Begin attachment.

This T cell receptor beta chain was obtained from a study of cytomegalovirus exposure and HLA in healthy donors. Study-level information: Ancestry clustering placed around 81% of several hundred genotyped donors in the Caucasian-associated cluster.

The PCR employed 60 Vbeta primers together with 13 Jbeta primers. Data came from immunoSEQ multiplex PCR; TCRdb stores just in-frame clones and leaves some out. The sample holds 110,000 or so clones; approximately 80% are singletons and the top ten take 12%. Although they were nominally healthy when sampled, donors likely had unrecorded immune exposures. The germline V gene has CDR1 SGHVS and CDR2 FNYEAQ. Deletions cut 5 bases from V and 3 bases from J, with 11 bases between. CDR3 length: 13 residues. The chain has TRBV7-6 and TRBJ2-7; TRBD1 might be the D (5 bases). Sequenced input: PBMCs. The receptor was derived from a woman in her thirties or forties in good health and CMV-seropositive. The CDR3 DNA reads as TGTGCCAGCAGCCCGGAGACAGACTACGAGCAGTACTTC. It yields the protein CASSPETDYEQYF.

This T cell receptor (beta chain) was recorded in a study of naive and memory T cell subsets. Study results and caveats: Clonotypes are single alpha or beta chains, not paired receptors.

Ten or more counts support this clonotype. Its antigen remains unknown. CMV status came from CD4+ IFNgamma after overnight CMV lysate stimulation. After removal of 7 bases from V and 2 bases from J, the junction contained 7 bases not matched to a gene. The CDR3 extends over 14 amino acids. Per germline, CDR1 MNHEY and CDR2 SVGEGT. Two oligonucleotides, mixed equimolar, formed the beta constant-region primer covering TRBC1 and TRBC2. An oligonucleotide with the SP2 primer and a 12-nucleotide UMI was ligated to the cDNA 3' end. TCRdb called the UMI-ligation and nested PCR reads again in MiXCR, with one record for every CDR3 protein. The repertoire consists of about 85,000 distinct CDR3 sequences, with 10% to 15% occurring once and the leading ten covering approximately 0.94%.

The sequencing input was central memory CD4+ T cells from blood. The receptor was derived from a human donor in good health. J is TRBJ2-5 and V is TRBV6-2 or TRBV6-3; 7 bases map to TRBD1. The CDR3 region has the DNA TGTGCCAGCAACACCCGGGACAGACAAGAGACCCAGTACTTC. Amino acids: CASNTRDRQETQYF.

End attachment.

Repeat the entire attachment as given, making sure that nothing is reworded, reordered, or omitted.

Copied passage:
This T cell receptor beta chain was obtained from a study of cytomegalovirus exposure and HLA in healthy donors. Study-level information: Ancestry clustering placed around 81% of several hundred genotyped donors in the Caucasian-associated cluster.

The PCR employed 60 Vbeta primers together with 13 Jbeta primers. Data came from immunoSEQ multiplex PCR; TCRdb stores just in-frame clones and leaves some out. The sample holds 110,000 or so clones; approximately 80% are singletons and the top ten take 12%. Although they were nominally healthy when sampled, donors likely had unrecorded immune exposures. The germline V gene has CDR1 SGHVS and CDR2 FNYEAQ. Deletions cut 5 bases from V and 3 bases from J, with 11 bases between. CDR3 length: 13 residues. The chain has TRBV7-6 and TRBJ2-7; TRBD1 might be the D (5 bases). Sequenced input: PBMCs. The receptor was derived from a woman in her thirties or forties in good health and CMV-seropositive. The CDR3 DNA reads as TGTGCCAGCAGCCCGGAGACAGACTACGAGCAGTACTTC. It yields the protein CASSPETDYEQYF.

This T cell receptor (beta chain) was recorded in a study of naive and memory T cell subsets. Study results and caveats: Clonotypes are single alpha or beta chains, not paired receptors.

Ten or more counts support this clonotype. Its antigen remains unknown. CMV status came from CD4+ IFNgamma after overnight CMV lysate stimulation. After removal of 7 bases from V and 2 bases from J, the junction contained 7 bases not matched to a gene. The CDR3 extends over 14 amino acids. Per germline, CDR1 MNHEY and CDR2 SVGEGT. Two oligonucleotides, mixed equimolar, formed the beta constant-region primer covering TRBC1 and TRBC2. An oligonucleotide with the SP2 primer and a 12-nucleotide UMI was ligated to the cDNA 3' end. TCRdb called the UMI-ligation and nested PCR reads again in MiXCR, with one record for every CDR3 protein. The repertoire consists of about 85,000 distinct CDR3 sequences, with 10% to 15% occurring once and the leading ten covering approximately 0.94%.

The sequencing input was central memory CD4+ T cells from blood. The receptor was derived from a human donor in good health. J is TRBJ2-5 and V is TRBV6-2 or TRBV6-3; 7 bases map to TRBD1. The CDR3 region has the DNA TGTGCCAGCAACACCCGGGACAGACAAGAGACCCAGTACTTC. Amino acids: CASNTRDRQETQYF.